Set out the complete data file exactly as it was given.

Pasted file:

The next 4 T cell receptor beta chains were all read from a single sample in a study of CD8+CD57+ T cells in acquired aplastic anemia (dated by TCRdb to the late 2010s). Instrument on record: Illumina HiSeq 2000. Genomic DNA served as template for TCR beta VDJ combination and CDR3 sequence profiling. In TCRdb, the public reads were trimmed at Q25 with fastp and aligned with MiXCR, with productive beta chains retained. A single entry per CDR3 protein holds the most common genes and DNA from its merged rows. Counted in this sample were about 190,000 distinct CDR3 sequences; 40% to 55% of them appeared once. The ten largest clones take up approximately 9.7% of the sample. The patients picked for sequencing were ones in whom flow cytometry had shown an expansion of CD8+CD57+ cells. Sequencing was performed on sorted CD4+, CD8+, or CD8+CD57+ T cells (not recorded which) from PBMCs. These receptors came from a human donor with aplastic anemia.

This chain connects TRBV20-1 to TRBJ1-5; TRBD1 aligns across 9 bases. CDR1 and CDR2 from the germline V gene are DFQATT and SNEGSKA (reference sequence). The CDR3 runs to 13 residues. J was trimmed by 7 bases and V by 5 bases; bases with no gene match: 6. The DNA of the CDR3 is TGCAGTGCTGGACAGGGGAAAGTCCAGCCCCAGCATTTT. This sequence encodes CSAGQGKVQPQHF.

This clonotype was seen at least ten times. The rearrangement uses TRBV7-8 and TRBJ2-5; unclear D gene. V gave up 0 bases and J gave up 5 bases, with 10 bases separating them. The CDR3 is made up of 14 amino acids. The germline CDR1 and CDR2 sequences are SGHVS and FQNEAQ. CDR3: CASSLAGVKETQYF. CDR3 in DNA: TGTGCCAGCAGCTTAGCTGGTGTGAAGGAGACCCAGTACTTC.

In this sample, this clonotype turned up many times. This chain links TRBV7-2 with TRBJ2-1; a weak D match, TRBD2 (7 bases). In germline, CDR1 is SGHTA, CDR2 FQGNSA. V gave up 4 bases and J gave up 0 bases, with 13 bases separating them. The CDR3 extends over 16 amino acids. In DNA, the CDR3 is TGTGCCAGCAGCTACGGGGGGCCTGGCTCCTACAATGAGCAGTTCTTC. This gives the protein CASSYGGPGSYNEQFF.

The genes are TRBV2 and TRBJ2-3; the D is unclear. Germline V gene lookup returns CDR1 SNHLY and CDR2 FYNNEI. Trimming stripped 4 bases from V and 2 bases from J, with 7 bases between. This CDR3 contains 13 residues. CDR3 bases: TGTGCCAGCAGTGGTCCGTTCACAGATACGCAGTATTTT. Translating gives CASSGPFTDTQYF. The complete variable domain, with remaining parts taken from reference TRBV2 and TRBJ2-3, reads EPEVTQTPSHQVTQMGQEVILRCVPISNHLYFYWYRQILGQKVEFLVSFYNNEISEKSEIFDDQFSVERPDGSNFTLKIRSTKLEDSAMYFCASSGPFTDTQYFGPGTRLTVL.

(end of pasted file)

The next 4 T cell receptor beta chains were all read from a single sample in a study of CD8+CD57+ T cells in acquired aplastic anemia (dated by TCRdb to the late 2010s). Instrument on record: Illumina HiSeq 2000. Genomic DNA served as template for TCR beta VDJ combination and CDR3 sequence profiling. In TCRdb, the public reads were trimmed at Q25 with fastp and aligned with MiXCR, with productive beta chains retained. A single entry per CDR3 protein holds the most common genes and DNA from its merged rows. Counted in this sample were about 190,000 distinct CDR3 sequences; 40% to 55% of them appeared once. The ten largest clones take up approximately 9.7% of the sample. The patients picked for sequencing were ones in whom flow cytometry had shown an expansion of CD8+CD57+ cells. Sequencing was performed on sorted CD4+, CD8+, or CD8+CD57+ T cells (not recorded which) from PBMCs. These receptors came from a human donor with aplastic anemia.

This chain connects TRBV20-1 to TRBJ1-5; TRBD1 aligns across 9 bases. CDR1 and CDR2 from the germline V gene are DFQATT and SNEGSKA (reference sequence). The CDR3 runs to 13 residues. J was trimmed by 7 bases and V by 5 bases; bases with no gene match: 6. The DNA of the CDR3 is TGCAGTGCTGGACAGGGGAAAGTCCAGCCCCAGCATTTT. This sequence encodes CSAGQGKVQPQHF.

This clonotype was seen at least ten times. The rearrangement uses TRBV7-8 and TRBJ2-5; unclear D gene. V gave up 0 bases and J gave up 5 bases, with 10 bases separating them. The CDR3 is made up of 14 amino acids. The germline CDR1 and CDR2 sequences are SGHVS and FQNEAQ. CDR3: CASSLAGVKETQYF. CDR3 in DNA: TGTGCCAGCAGCTTAGCTGGTGTGAAGGAGACCCAGTACTTC.

In this sample, this clonotype turned up many times. This chain links TRBV7-2 with TRBJ2-1; a weak D match, TRBD2 (7 bases). In germline, CDR1 is SGHTA, CDR2 FQGNSA. V gave up 4 bases and J gave up 0 bases, with 13 bases separating them. The CDR3 extends over 16 amino acids. In DNA, the CDR3 is TGTGCCAGCAGCTACGGGGGGCCTGGCTCCTACAATGAGCAGTTCTTC. This gives the protein CASSYGGPGSYNEQFF.

The genes are TRBV2 and TRBJ2-3; the D is unclear. Germline V gene lookup returns CDR1 SNHLY and CDR2 FYNNEI. Trimming stripped 4 bases from V and 2 bases from J, with 7 bases between. This CDR3 contains 13 residues. CDR3 bases: TGTGCCAGCAGTGGTCCGTTCACAGATACGCAGTATTTT. Translating gives CASSGPFTDTQYF. The complete variable domain, with remaining parts taken from reference TRBV2 and TRBJ2-3, reads EPEVTQTPSHQVTQMGQEVILRCVPISNHLYFYWYRQILGQKVEFLVSFYNNEISEKSEIFDDQFSVERPDGSNFTLKIRSTKLEDSAMYFCASSGPFTDTQYFGPGTRLTVL.